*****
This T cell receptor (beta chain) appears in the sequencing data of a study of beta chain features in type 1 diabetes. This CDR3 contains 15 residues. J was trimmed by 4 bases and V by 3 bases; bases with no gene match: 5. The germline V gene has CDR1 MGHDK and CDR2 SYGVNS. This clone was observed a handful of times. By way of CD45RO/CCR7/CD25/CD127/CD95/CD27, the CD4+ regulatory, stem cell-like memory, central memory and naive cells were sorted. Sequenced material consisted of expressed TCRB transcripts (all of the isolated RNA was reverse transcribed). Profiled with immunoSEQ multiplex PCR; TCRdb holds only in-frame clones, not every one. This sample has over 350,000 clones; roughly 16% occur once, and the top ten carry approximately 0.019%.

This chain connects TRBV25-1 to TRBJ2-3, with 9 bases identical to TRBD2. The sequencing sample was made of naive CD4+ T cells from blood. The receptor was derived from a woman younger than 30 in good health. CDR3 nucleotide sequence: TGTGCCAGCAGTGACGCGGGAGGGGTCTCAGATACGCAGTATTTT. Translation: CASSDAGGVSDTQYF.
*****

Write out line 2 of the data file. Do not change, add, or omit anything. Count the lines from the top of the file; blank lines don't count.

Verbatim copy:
This chain connects TRBV25-1 to TRBJ2-3, with 9 bases identical to TRBD2. The sequencing sample was made of naive CD4+ T cells from blood. The receptor was derived from a woman younger than 30 in good health. CDR3 nucleotide sequence: TGTGCCAGCAGTGACGCGGGAGGGGTCTCAGATACGCAGTATTTT. Translation: CASSDAGGVSDTQYF.